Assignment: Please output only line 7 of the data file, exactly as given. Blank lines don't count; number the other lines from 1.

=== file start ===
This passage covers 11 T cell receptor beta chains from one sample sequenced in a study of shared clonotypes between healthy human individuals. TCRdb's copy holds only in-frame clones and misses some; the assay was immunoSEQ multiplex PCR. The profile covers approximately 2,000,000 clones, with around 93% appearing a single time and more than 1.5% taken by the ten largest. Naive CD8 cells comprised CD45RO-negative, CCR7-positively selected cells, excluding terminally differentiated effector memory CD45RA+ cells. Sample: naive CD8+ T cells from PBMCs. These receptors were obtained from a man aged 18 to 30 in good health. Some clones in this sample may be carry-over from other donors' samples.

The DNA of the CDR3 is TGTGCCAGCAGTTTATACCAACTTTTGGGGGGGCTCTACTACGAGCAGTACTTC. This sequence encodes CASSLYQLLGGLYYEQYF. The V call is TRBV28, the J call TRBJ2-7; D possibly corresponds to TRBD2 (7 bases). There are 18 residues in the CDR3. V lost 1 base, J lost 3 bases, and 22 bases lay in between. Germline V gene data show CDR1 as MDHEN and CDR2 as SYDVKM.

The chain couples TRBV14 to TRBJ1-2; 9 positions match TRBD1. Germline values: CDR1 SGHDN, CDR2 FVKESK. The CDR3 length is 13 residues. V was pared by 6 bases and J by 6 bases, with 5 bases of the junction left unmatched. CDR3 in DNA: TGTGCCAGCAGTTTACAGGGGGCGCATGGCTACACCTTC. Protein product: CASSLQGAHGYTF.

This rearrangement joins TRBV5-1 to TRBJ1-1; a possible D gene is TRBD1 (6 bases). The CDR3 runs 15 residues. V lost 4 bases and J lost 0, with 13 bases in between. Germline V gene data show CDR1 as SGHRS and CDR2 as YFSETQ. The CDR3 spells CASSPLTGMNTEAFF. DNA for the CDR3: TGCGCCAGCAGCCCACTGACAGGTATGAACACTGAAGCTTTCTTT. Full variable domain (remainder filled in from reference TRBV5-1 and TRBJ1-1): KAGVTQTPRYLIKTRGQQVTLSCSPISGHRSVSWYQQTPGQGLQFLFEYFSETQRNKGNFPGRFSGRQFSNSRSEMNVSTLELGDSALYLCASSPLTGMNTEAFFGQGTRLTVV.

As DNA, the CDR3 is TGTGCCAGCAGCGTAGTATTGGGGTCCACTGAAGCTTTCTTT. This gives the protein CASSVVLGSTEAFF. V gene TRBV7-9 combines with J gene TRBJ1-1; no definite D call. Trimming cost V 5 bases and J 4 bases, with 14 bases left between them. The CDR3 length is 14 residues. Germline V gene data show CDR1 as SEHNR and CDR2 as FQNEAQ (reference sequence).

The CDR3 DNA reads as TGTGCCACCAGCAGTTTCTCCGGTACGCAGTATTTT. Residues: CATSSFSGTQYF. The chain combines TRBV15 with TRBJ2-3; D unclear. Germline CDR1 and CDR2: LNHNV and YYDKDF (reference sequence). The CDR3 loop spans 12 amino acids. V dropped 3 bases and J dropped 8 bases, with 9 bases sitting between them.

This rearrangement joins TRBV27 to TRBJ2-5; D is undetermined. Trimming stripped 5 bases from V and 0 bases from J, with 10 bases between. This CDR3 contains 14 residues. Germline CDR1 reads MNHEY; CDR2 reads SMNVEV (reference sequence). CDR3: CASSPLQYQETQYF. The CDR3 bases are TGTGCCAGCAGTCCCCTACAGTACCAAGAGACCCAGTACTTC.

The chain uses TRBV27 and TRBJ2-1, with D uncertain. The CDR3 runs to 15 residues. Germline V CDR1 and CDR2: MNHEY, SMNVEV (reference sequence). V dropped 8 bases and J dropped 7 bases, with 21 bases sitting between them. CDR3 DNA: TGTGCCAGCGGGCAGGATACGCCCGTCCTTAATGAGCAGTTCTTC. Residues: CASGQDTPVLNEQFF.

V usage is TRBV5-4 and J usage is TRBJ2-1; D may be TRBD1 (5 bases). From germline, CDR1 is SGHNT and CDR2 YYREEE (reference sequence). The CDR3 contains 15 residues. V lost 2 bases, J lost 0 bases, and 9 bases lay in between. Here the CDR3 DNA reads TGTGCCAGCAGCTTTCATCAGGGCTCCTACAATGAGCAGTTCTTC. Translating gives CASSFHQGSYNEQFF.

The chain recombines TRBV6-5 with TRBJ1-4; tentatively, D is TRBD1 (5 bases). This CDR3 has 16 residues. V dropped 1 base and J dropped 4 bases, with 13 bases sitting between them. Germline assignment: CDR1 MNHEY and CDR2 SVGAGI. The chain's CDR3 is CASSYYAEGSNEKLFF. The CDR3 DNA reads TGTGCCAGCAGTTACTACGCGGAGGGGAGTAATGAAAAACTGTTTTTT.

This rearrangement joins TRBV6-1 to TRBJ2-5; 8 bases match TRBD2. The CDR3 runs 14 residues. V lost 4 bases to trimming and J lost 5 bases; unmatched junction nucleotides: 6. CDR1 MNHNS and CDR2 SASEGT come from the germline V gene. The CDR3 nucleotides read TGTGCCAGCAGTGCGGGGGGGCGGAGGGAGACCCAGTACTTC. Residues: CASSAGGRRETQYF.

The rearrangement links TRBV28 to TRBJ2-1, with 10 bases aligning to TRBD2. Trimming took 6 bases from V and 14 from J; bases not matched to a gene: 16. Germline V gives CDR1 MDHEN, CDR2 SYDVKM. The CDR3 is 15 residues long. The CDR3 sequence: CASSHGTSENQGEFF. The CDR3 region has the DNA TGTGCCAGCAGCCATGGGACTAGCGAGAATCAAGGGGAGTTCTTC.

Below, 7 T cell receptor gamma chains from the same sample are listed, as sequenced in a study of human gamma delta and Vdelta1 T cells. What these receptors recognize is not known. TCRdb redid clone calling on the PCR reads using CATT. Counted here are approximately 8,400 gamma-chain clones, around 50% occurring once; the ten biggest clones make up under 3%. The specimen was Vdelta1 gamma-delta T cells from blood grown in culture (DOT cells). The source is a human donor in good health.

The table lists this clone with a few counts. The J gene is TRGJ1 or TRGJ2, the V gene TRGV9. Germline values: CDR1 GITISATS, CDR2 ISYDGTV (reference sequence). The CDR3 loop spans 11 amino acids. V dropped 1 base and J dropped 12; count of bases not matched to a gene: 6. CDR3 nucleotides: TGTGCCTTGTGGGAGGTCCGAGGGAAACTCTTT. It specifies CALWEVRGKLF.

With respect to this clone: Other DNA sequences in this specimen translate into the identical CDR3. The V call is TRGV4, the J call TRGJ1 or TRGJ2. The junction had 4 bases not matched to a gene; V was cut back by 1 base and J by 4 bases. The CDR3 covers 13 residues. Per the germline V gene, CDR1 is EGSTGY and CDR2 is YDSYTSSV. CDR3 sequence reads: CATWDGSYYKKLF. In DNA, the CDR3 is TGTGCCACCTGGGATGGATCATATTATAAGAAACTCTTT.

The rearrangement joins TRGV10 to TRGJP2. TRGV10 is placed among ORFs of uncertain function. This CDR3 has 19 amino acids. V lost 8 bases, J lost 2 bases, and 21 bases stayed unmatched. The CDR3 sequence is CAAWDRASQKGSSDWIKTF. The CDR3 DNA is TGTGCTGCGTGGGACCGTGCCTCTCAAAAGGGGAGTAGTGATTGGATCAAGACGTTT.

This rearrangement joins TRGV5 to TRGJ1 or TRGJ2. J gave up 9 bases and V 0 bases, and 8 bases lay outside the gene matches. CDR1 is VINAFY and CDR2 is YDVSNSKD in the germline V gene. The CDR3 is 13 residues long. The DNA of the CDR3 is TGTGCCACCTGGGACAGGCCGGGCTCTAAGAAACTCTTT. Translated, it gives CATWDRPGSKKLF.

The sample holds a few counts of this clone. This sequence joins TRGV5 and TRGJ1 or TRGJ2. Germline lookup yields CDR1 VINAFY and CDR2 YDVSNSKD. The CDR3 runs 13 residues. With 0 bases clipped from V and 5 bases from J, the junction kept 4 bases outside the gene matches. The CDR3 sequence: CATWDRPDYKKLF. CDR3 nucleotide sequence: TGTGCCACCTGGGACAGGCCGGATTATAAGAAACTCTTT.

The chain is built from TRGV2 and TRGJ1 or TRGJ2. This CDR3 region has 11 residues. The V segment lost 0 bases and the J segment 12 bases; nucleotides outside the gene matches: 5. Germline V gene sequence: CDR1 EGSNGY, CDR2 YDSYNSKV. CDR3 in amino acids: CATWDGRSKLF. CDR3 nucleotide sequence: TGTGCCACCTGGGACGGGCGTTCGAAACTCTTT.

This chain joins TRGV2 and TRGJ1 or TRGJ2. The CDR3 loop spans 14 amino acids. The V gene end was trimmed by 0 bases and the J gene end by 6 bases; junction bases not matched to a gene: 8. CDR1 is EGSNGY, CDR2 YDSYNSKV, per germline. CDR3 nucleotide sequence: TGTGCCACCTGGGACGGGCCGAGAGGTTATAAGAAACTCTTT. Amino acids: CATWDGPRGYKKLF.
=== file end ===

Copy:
This rearrangement joins TRBV27 to TRBJ2-5; D is undetermined. Trimming stripped 5 bases from V and 0 bases from J, with 10 bases between. This CDR3 contains 14 residues. Germline CDR1 reads MNHEY; CDR2 reads SMNVEV (reference sequence). CDR3: CASSPLQYQETQYF. The CDR3 bases are TGTGCCAGCAGTCCCCTACAGTACCAAGAGACCCAGTACTTC.